This type of car never really left. In Europe (or at least parts of Europe) you can get panel van versions of a number of small hatchbacks – Citroen C1/Peugeot 107, Fiat Punto, Opel/Vauxhall Corsa, Dacia Logan, Microcar M.Go, Ligier IXO, and of course, the Ford Fiesta has been offered this way for ages. In the not too distant past, the Skoda Fabia, Opel/Vauxhall Astra and Rover 25/MG ZR were offered in this bodystyle too.

  • avatar

    My favorite examples of the type are the modified Citroen CX Loadrunners. They were used for ambulances or high speed delivery of newspapers in Europe. Many examples can be seen at

  • avatar
    MRF 95 T-Bird

    “They were made out of ’57 Chevy Nomads” Actually 55-57 Chevy Sedan Delivery’s were based on the more plebeian 210 not the sporty more rakish Nomad. Too bad Chevy never built the new version of the Nomad show car from a few years back which was based on the Sky/Solstice.

    • 0 avatar

      I thought it was based on the Nomad because the sedan delivery has two doors. Was the 210 available in a two-door?

      • 0 avatar
        MRF 95 T-Bird

        Yes, the 210 was available as a 2 two-door wagon as well as 2 two-door and 4 two-door sedans. The Bel Aire was the upmarket model and available in hardtop versions and 4 door wagons.

        From Wikipedia
        Body styles
        two styles of two-door station wagon, the top-of-the-line Bel Air Nomad with a sloped pillar behind the hardtop door and sliding windows at the rear seat, and the basic Handyman with an upright sedan B-pillar and a C-pillar, where the four-door wagons have one, available only in 150 and 210 trims. The four-door, six-passenger station wagon, the four-door, nine-passenger station wagon (both called Townsman in the 150 series and Beauville for the Bel Air version),
        The 2-door station wagon could not be had with Bel Air trim, except as the Nomad model which had its own distinctive styling, mainly in the roof line and rear deck.

        From Wikipedia again 1955 Chevrolet under models: Utility Sedan: 3-passenger, 5-window sedan with a rear trunk.

        I never knew they offered a base 150 2 dr sedan with no back seat just a parcel shelf. I thought those went out of style in the early 50’s aka Business coupe thought the base Subaru XT had no rear seat just a package shelf with a warning label warning passengers not to sit there.

      • 0 avatar

        MRF you are exactly correct about it being a 210 and I really think there may have been some 150’s as well. I was stuck with just my phone today and I don’t type well with that so you beat me to the punch. Chevy blurred the lines sometimes and one of them made wikipedia wrong. Don’t see a place to post a picture here but Ronnie if you give me an email I will send them.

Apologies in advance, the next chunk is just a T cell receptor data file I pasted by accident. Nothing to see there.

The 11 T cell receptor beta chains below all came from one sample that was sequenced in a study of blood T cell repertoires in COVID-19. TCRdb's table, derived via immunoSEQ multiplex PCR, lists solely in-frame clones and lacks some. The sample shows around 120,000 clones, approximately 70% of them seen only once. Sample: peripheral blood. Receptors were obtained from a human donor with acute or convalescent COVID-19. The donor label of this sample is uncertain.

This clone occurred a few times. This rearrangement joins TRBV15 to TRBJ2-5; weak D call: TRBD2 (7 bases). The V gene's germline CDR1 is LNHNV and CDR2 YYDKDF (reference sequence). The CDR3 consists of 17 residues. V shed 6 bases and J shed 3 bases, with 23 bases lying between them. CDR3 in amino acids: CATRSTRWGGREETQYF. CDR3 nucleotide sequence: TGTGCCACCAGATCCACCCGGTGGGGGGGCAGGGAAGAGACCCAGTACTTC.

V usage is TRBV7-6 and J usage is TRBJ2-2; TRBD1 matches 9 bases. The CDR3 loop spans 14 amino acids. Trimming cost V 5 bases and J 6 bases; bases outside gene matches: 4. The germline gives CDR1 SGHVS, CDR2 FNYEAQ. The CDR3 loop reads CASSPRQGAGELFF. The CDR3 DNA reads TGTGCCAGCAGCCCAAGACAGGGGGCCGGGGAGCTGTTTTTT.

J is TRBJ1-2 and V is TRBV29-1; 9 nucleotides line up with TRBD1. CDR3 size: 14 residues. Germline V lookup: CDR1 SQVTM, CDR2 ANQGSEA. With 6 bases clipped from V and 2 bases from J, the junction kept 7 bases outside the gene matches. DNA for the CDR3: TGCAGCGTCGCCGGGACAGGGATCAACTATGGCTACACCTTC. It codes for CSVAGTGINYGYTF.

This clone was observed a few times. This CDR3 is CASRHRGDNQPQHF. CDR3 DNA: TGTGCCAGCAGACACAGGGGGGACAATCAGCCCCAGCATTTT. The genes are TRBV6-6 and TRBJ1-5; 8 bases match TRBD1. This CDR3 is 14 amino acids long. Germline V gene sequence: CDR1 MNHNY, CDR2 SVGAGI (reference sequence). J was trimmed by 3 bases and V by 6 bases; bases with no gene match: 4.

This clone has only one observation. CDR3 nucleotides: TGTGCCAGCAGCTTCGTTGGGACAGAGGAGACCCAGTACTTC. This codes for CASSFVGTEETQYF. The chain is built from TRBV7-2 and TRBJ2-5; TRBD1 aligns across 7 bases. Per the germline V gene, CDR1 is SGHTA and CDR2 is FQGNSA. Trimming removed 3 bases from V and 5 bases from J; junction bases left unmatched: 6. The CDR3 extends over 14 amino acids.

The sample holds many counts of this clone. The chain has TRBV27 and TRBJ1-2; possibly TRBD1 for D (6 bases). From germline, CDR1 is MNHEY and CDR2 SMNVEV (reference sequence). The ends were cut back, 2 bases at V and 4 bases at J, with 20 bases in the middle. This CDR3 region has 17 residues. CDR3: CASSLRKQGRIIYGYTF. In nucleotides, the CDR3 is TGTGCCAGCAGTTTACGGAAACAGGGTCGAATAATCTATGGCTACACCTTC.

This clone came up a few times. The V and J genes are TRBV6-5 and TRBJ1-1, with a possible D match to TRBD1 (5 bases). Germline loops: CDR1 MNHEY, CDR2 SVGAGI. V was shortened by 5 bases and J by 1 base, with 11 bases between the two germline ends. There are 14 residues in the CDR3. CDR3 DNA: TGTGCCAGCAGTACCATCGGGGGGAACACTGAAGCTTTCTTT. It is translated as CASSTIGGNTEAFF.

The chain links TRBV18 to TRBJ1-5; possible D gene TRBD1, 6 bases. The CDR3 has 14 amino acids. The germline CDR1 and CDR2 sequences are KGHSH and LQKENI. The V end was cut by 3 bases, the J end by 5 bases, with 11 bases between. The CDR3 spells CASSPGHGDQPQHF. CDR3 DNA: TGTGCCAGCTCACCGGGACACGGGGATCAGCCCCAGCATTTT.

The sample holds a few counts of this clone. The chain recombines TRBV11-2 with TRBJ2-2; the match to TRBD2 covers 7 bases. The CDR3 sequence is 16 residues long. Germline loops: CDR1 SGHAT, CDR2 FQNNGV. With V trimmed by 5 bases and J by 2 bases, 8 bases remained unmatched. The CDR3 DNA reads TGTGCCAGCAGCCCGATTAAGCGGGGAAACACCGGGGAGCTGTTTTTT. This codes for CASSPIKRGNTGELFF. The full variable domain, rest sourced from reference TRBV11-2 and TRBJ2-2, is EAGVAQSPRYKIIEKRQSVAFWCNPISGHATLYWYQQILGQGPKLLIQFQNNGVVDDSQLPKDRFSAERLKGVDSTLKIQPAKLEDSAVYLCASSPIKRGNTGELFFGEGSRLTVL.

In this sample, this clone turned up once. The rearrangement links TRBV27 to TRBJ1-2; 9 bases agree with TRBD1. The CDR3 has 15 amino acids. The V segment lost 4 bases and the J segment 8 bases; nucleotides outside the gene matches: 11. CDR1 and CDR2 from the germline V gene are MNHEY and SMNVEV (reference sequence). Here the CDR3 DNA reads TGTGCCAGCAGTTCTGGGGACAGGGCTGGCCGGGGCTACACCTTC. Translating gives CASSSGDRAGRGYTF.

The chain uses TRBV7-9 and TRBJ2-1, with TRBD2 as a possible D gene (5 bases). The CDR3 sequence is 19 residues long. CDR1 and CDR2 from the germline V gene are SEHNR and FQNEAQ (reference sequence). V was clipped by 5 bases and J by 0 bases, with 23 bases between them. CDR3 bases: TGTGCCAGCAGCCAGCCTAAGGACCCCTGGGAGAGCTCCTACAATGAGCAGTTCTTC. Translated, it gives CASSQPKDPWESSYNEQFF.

The pictures would be of the bel aire trim on the dash of my car. It is a two door wagon with post that I preferred to the Nomad. Weird maybe but my choice. A handyman special. Bought it in 1972 and parked it till I retired from the Navy. Rebuilt it a lot and drove it till gas hit $4/gal for the first time. The title says it is a Bel Aire 210. 150’s could not be had in that trim level.

        Wrote an article for curbside classic and you can find it if you search Lee Wilcox and possibly 57 chevy. Sedan deliveries were never Nomads so far as I know.

      • 0 avatar
        MRF 95 T-Bird

        According to Wikipedia: The 55 Chevy 2 Door Station Wagon: 6-passenger, 5-window wagon with drop and lift gates were available in 150,210 and Bel Aire series. The Sedan Delivery only in 150 series.

        For some reason there is no Wikipedia page for 56 Chevy only 55 and 57.

      • 0 avatar

        Don’t know if Chevrolet offered different trim levels (150,210)of the sedan delivery. I know Ford did with the 1957-58 as they did with the Ranchero and the later Falcon-based sedan delivery – not a different model, just a different check mark on the order form if you wanted the custom or deluxe trim. I came fairly close to buying a ’65 Falcon SD, took a two hour drive to look at one, found out it had too much rot on the floors and both rocker areas, was disappointed but nonetheless turned it down.

        As far as the new small SD’s, call me picky, but I’d pass on the Fiesta version, but like the MINI Clubman version. If they offered a SD version of the new Focus five door, I’d consider that. Aside from maybe being OK for the Nerd Patrol house calls, it’s cargo area is too small for me.

      • 0 avatar